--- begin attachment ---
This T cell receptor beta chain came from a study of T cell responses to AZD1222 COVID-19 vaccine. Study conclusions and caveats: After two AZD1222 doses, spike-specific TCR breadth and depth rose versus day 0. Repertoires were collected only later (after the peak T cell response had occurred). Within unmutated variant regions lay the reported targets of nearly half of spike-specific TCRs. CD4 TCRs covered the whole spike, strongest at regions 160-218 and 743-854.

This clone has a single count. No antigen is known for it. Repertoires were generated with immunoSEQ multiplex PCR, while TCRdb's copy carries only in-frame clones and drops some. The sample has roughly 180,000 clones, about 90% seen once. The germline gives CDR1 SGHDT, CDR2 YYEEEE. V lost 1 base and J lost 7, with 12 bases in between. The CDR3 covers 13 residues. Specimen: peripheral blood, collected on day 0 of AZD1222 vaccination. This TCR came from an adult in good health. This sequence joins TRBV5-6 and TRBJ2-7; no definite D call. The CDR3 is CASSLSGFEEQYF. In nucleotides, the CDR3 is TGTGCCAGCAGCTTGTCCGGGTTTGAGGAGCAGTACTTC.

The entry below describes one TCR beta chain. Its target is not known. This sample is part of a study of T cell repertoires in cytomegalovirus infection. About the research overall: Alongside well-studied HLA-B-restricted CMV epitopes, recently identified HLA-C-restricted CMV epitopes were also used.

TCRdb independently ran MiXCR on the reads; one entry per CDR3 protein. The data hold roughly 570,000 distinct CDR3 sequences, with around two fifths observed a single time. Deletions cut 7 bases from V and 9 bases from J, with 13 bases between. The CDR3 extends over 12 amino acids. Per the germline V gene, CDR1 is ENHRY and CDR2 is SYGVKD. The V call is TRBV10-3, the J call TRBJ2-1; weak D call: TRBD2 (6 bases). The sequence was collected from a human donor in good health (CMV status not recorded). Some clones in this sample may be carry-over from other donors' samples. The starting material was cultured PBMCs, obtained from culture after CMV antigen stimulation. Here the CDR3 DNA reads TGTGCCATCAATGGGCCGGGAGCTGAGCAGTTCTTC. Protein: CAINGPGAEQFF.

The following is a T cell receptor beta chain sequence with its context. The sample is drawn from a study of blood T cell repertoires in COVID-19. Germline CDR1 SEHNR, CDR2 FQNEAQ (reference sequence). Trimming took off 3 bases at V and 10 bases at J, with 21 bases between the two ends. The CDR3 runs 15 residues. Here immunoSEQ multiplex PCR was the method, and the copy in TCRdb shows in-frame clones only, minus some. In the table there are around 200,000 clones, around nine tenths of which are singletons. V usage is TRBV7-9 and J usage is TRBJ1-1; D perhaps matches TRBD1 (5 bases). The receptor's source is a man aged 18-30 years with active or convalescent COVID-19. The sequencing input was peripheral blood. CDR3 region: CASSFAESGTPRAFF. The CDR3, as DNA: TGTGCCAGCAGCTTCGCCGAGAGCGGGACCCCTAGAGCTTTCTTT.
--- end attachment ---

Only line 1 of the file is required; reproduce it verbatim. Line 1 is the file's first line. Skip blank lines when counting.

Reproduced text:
This T cell receptor beta chain came from a study of T cell responses to AZD1222 COVID-19 vaccine. Study conclusions and caveats: After two AZD1222 doses, spike-specific TCR breadth and depth rose versus day 0. Repertoires were collected only later (after the peak T cell response had occurred). Within unmutated variant regions lay the reported targets of nearly half of spike-specific TCRs. CD4 TCRs covered the whole spike, strongest at regions 160-218 and 743-854.